Though they may be small, Chia seeds are abundant in their nutritional benefits.
Chia is a true superfood. Though they may seem like a more recent focus in the health food world, they have been hailed for their health benefits for thousands of years.
Chia seeds were a valuable food of traditional Mayan, Inca and Aztec people. They used the tiny seeds in medicine, added them to water to drink, ground them into flour, and pressed them for oil.1, 2 In fact, in the Mayan tongue the word “Chia” means “Strength”. Apparently, ancient Mesoamerican warriors prized chia seeds as a valuable source of energy and strength.
Health Benefits of Chia
Chia seeds are powerhouses of nutrition. They truly are mighty in their nutritional benefits, and some of the many benefits of chia seeds include;
- High in omega-3 fatty acids
- Great source of soluble and insoluble fiber
- More calcium than most dairy products per serving
- Higher in antioxidants than blueberries
- High in vitamins A, B, D, and E
- Loaded with manganese
- Good source of protein
- Easy to digest and assimilate
- May help balance blood sugar levels and get rid of sugar cravings
- Can aid in weight loss
How To Include Them in Your Diet
Not only are they highly nutritious, chia seeds are filling and tasty. They can be a welcome addition to a variety of foods! Some of the ways to incorporate chia into your diet are sprinkling them on salads, adding them to breakfasts (i.e. granola, muesli, smoothie bowls), putting them in homemade popsicles, including them in energy bites, blending them into smoothies, and of course, making delectable chia puddings that can be eaten as either breakfast or dessert!
Additionally, when the seeds are ground they are amazing at acting as a binder or vegan egg replacement in baked goods. Making a chia “egg” is very easy. Simply mix 1 tbsp of ground chia with 3 tbsp of water, and let it sit for about 5 minutes until thickened.
Sprouted Chia Seeds
Have you ever been the proud owner of a Chia Pet? Well, the “hair” that grows from them is actually sprouted chia, which can pack a punch when it comes to nutrition. In comparison to raw chia seeds they provide chlorophyll, extra protein and fiber, and the levels of some vitamins and minerals increase.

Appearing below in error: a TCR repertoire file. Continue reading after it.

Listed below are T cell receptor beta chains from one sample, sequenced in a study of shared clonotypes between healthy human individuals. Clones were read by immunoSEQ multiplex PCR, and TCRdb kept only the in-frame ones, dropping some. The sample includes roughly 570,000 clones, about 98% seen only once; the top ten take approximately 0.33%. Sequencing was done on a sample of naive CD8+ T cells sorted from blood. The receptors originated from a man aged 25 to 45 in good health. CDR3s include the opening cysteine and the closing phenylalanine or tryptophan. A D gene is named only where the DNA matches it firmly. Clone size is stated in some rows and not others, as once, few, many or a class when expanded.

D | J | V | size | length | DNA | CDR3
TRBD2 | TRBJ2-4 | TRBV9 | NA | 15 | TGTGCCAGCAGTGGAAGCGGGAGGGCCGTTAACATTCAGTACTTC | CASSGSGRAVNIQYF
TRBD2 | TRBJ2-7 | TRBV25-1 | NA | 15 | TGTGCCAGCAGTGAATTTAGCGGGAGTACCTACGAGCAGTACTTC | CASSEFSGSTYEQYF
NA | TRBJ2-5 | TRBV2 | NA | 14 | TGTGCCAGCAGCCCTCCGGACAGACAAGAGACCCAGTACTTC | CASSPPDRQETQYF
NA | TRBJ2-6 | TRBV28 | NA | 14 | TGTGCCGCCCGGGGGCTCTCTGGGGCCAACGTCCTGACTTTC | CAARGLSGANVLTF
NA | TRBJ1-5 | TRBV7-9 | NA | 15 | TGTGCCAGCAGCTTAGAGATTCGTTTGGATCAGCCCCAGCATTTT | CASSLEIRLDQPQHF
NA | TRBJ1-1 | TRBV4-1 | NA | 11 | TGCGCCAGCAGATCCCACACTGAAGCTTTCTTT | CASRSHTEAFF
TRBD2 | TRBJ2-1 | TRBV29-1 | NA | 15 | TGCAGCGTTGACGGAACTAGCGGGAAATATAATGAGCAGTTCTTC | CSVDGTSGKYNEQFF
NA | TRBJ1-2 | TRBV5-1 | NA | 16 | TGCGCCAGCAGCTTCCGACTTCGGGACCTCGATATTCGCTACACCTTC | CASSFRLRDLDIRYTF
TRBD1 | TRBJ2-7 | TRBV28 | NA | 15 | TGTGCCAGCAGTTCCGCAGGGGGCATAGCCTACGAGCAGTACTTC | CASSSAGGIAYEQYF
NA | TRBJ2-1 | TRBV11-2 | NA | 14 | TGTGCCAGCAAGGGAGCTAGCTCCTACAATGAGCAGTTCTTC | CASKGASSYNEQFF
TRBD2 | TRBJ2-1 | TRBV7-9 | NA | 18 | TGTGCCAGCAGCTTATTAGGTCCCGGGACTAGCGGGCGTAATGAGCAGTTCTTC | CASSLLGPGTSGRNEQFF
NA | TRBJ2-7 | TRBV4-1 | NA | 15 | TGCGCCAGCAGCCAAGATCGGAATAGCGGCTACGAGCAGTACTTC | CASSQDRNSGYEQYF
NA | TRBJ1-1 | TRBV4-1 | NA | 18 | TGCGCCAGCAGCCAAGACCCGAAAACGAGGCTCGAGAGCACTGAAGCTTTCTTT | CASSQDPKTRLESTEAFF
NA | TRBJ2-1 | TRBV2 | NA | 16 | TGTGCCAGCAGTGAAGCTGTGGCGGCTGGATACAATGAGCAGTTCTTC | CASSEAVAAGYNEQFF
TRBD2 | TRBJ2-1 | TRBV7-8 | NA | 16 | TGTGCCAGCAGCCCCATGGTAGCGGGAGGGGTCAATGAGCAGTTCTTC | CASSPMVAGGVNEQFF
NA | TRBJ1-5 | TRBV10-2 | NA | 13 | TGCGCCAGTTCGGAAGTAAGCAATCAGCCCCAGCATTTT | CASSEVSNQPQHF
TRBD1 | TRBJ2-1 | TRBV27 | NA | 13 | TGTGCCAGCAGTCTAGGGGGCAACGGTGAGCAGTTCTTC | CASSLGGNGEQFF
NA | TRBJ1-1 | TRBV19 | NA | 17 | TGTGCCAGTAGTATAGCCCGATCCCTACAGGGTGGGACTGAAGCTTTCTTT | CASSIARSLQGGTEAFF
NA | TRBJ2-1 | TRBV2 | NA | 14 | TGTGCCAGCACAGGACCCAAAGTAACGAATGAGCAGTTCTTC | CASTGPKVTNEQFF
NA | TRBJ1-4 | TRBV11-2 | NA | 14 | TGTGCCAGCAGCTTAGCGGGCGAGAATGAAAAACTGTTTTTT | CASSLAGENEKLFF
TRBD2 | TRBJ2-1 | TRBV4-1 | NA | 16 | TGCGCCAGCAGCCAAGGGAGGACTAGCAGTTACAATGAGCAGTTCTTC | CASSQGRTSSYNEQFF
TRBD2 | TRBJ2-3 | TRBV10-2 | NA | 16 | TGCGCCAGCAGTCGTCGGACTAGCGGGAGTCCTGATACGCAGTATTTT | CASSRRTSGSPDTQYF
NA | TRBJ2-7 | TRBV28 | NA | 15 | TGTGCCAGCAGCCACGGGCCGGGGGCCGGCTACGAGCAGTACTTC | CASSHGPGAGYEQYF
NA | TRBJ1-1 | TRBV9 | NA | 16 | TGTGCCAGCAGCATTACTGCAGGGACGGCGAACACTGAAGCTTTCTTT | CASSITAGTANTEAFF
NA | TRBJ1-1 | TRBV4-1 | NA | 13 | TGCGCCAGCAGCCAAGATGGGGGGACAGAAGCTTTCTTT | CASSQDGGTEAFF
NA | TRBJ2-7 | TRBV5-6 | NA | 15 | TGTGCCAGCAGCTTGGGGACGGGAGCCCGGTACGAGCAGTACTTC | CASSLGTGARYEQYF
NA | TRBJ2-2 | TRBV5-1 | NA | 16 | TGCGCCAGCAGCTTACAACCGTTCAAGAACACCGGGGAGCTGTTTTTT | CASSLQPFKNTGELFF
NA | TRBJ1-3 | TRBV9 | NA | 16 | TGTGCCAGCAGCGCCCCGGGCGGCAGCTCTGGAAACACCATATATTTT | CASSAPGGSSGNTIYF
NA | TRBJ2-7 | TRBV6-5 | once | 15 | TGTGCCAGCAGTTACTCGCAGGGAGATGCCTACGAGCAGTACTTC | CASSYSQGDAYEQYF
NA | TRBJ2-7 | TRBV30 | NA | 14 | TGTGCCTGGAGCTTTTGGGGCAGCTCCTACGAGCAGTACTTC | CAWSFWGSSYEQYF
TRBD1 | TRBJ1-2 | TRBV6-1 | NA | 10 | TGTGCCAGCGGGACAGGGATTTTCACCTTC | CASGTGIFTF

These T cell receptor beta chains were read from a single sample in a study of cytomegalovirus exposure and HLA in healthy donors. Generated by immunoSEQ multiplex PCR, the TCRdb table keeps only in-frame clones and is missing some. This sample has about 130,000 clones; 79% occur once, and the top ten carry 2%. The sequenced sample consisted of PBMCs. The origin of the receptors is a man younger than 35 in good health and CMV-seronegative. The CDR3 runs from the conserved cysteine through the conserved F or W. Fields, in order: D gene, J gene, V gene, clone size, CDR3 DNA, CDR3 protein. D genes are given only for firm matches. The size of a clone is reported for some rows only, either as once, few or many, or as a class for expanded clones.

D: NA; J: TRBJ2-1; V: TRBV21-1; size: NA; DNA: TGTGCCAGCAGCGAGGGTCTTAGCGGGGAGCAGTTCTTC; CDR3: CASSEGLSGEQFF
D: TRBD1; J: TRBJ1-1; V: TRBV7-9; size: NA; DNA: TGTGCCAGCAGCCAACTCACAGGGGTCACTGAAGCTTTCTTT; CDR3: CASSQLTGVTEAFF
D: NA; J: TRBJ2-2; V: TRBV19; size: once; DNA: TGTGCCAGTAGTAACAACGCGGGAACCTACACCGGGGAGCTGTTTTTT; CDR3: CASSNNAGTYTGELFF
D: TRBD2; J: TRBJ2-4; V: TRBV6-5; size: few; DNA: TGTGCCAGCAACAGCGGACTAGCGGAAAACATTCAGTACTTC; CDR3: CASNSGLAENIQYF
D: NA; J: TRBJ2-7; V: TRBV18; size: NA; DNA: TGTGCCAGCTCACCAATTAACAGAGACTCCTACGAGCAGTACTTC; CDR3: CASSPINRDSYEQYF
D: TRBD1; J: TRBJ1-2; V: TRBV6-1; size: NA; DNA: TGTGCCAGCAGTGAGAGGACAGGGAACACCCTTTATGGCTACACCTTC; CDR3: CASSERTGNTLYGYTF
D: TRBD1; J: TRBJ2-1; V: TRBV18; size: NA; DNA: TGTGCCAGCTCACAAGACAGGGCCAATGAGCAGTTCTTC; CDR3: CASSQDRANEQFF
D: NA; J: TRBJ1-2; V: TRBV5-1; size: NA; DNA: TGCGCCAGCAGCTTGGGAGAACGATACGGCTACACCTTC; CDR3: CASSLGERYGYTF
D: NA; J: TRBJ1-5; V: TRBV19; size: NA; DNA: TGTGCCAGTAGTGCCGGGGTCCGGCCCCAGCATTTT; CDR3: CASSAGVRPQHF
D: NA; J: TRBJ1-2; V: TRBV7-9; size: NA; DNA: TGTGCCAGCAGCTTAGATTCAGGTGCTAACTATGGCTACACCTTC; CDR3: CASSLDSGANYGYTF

Furthermore, anti-nutrients present in chia seeds, including phytic acid and enzyme inhibitors, are reduced when soaked or sprouted. This allows better digestion and absorption of nutrients. If you decide to grow chia sprouts, you can add those microgreens to your salads, sandwiches, and even use them to garnish pasta dishes, soups and stews.
Chia Pudding Recipe
Now that you know some of the benefits and uses of this amazing superfood, here is a delicious chia pudding recipe!
Kiwi Blueberry Chia Pudding
Blueberry & Kiwi Chia Pudding
- 1 cup unsweetened plain oat milk
- 1/4 cup chia seeds
- 2 tbsp unsweetened shredded coconut
- 1 tbsp maple syrup
- 1 tsp vanilla extract
- 1 cup blueberries, frozen or fresh
- 2 kiwi, peeled and sliced
- Combine the milk, chia, coconut, maple syrup, and vanilla in a bowl and stir to combine.
- Cover, and stir occasionally for 10 minutes with a fork or whisk to prevent clumps of chia from forming.
- Chill in refrigerator for 4 hours – overnight.
- Divide the chia pudding between 2 glasses or breakfast bowls, layering with sliced kiwi and blueberries.
- If you don't have kiwi and/or blueberries to hand, you can use other fruits when you assemble this chia pudding, such as other berries, banana, mango, pineapple, apricots, peach... the list goes on!
- If you don't want to use oat milk, use a different plant-based milk of choice such as almond, soy, cashew, or hemp.